Global Credit - Deja Vu all over again
Equity and credit markets have experienced a round-trip trade over 4Q18 and 1Q19.
In our previous piece published in 3Q18, we highlighted how geopolitics were likely to be the primary driver of volatility and return in the global corporate bond space given our benign assessment of micro credit conditions at that time. Curiously, as we sit here today approximately eight months later, we have reverted to that view despite the significant level of volatility experienced across global markets over that time frame.
Equity and credit markets have experienced a round-trip trade over 4Q18 and 1Q19. While valuations and technicals in the corporate space, and therefore our positioning, have fluctuated vigorously during this period, a key constant has been that company fundamentals have remained in relatively decent shape throughout. Remarkably, we find ourselves in the same circumstance again – positioning more defensively given our view that the available credit risk premium in the market does not compensate as much as we would prefer given the plethora of macro risks at present. Our previous top concern regarding withdrawal of liquidity by the major central banks around the world now appears to be in the rear-view mirror, but others, such as threats to global trade, Brexit, and Middle East uncertainty, remain front and centre. Encouragingly however, global investment grade corporate bonds are likely to fare better than other risk assets, such as equities or high yield corporates, during periods of elevated volatility.
In relatively short-order, markets have shifted from pricing in several rate hikes in the US to now pricing in one or more cuts over the next twelve months. The Fed’s dovish reaction to the 4Q18 weakness has most market participants believing that the rate hiking cycle is now complete. Whilst our house view is that market pricing for cuts is overly aggressive for an economy that is humming along, we do feel that there may only be one more hike, and not until the end of 2020. Either way, this development, coupled with simulative measures out of China and a supportive ECB and BOJ, is likely positive for corporate credit. The risk of liquidity withdrawal by the world’s major central banks, which was a chief reason for the selloff experienced during 4Q18, has effectively been taken off the table for the foreseeable future.
While dovish central banks are a welcome development for global markets, any worsening in the trade rift between the US and China would have the potential to spoil the party. One hand giveth, the other hand taketh away, as the idiom attests. Markets have barely been pricing in any risk associated with the US/China trade negotiations. Even the latest developments in May that witnessed the Trump administration increasing tariffs on $200billion of goods and threatening more, followed by Chinese retaliation, caused only a slight stir in equities and corporate credit. While our baseline view remains that some form of agreement will ultimately be reached, we do believe that it could become a protracted affair and that the probability of a negative scenario coming to fruition has increased markedly. With corporate bond valuations only slightly cheaper from where we were last September and an increased likelihood of higher volatility associated with this issue, among others, we felt the prudent move was to scale back risk positions until valuations better reflect this reality. The main obstacle to an agreement appears to be the US’ insistence that the protection of intellectual rights for US firms operating in China become codified into Chinese law, which may be a tough pill to swallow for President Xi.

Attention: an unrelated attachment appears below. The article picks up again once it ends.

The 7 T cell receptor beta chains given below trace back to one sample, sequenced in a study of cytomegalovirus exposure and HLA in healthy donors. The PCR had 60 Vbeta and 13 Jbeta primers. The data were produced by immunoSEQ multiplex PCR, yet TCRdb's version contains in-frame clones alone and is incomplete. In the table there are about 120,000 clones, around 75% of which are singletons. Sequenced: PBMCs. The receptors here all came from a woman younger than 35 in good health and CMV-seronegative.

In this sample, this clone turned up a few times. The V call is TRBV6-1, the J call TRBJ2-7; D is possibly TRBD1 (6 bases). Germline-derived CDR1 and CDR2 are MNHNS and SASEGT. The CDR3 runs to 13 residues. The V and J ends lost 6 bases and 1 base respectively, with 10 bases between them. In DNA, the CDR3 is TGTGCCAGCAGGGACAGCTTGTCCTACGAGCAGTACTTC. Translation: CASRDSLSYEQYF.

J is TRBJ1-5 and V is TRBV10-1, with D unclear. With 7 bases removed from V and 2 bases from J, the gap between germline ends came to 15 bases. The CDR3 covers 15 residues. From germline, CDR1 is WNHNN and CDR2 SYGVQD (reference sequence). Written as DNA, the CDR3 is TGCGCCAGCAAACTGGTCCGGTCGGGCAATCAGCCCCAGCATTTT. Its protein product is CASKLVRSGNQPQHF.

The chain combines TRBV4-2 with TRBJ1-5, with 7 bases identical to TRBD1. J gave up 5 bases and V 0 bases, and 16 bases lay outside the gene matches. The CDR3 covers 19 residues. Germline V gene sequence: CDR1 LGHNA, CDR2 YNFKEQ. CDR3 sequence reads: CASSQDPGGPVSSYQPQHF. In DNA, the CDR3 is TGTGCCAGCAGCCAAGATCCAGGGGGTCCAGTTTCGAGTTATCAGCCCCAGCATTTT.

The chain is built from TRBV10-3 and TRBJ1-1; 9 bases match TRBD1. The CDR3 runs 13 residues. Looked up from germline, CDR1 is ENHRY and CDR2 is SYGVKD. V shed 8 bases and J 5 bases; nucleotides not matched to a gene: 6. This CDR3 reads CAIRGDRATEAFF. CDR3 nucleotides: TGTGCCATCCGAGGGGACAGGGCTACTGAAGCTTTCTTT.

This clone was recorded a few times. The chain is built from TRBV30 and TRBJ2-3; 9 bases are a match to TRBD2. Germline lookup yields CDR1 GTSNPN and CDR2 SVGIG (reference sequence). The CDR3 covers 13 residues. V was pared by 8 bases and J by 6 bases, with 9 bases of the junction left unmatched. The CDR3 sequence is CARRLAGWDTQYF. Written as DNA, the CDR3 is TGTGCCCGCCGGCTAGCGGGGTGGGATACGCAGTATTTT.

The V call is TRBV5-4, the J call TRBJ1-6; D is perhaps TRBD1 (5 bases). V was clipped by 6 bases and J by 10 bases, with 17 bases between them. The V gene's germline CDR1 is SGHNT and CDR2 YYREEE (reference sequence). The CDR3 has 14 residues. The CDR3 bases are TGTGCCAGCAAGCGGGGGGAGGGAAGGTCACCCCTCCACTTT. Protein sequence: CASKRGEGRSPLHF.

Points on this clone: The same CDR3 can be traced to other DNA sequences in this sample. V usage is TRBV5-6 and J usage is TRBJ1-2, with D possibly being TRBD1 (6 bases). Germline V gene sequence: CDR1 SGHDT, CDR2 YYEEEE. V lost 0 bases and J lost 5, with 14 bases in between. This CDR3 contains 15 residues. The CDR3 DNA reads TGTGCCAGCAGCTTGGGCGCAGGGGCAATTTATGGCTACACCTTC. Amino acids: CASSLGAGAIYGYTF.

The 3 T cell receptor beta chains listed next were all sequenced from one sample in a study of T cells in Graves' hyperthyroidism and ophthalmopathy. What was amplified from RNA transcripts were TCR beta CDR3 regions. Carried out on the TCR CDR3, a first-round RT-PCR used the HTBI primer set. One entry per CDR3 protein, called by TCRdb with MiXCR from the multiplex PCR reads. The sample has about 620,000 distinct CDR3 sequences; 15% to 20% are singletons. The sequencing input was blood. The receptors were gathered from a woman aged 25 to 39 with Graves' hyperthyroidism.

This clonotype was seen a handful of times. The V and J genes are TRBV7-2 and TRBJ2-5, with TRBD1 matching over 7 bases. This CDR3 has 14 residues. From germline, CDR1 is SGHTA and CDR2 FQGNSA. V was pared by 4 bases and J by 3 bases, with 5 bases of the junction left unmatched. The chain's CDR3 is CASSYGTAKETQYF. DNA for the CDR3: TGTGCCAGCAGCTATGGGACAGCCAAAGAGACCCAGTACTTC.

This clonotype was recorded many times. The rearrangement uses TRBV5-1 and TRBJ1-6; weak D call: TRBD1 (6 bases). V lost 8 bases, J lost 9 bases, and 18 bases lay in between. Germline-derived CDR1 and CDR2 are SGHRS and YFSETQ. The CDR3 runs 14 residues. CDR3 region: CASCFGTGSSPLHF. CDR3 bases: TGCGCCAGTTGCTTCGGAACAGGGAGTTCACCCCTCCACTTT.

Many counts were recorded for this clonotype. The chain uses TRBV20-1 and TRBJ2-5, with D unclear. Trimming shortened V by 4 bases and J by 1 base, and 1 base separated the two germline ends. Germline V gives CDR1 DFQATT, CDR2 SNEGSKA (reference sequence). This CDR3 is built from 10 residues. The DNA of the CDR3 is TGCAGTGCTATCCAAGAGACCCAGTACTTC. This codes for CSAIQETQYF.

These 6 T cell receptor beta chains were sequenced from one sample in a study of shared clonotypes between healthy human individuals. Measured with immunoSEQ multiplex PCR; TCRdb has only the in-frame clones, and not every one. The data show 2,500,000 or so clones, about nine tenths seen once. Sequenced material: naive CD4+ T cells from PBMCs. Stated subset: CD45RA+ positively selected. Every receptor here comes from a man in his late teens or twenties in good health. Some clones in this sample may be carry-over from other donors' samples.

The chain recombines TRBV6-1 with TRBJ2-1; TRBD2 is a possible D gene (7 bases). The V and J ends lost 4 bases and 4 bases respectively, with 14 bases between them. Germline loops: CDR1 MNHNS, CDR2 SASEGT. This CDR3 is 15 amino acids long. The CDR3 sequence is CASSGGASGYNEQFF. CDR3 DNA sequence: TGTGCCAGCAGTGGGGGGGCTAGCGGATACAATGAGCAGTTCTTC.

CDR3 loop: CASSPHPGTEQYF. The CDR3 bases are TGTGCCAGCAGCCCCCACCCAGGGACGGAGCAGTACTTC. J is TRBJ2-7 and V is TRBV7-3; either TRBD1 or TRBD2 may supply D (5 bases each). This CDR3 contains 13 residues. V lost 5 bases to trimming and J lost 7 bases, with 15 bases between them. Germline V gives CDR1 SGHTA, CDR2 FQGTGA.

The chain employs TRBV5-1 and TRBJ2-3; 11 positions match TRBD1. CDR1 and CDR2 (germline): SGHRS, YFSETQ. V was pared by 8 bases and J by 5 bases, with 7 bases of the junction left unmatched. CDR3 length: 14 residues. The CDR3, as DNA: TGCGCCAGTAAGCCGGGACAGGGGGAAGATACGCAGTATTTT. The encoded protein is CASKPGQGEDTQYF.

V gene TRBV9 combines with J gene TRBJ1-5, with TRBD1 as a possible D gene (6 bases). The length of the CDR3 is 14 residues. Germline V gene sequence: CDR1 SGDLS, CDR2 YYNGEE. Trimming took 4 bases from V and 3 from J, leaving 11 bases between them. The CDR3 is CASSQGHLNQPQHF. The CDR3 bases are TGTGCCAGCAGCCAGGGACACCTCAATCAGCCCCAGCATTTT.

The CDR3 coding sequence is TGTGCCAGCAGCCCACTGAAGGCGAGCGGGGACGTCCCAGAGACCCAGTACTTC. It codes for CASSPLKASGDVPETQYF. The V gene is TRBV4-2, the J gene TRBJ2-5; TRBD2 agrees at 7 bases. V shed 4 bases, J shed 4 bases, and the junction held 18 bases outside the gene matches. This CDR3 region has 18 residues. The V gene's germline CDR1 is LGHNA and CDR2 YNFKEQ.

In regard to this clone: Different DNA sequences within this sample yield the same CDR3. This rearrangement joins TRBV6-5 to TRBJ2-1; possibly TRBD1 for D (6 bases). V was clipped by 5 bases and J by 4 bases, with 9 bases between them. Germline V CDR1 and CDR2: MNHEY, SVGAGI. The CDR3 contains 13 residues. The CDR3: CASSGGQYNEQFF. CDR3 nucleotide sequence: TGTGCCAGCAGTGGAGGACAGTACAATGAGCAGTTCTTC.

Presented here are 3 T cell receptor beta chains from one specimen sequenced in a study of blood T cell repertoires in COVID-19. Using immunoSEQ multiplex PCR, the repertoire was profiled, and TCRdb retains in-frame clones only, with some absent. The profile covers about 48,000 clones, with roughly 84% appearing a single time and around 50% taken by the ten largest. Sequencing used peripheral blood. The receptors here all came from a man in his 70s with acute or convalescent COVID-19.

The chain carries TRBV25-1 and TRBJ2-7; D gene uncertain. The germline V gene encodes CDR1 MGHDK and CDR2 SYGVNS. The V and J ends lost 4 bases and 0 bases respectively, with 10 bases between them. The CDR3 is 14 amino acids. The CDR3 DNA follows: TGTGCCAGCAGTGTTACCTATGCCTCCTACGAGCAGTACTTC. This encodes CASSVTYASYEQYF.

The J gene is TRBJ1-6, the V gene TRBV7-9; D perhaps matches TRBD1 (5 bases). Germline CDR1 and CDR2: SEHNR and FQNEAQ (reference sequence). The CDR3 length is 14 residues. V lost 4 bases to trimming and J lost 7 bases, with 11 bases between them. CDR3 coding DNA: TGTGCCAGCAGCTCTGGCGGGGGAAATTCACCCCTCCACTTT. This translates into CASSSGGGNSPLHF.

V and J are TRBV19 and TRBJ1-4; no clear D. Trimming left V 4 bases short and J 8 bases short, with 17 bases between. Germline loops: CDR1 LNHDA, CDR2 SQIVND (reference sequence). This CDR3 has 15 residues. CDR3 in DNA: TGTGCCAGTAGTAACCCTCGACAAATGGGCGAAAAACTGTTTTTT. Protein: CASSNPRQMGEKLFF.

While there is no shortage of other potential negative macro threats that could serve to upend global markets over a reasonable forecast horizon, the US’ aggressive stance with Iran, anemic growth across Europe, and the never-ending Brexit saga top our list of worries. The Trump administration appears determined to force Iranian oil exports to zero by not extending sanctions exemptions that allow certain countries to buy from Iran. This action is prone to further undermine an already weak economy and will likely lead to some form of response. It is possible Iran will choose to simply wait Trump out in the event that he loses in 2020, but more belligerent measures could include restarting its nuclear programme or closing the Straits of Hormuz. On the Brexit front, while we have received a bit of a reprieve for the time being, the Conservative Party seem to be losing support while Nigel Farage’s Brexit party has been making gains. As we move ever closer to the fall, this dynamic is likely to begin to be priced by markets.
While underlying corporate fundamentals remain in fairly stable shape, with idiosyncratic concerns limited, valuations have moved once again to the point that macro risks appear to be mis priced. We are currently anticipating a period of heightened macro and spread volatility which will help us to redeploy risks into oversold credits.
Scott Service, Vice President, Loomis Sayles, manager of the St. James’s Place Investment Grade Corporate Bond Fund
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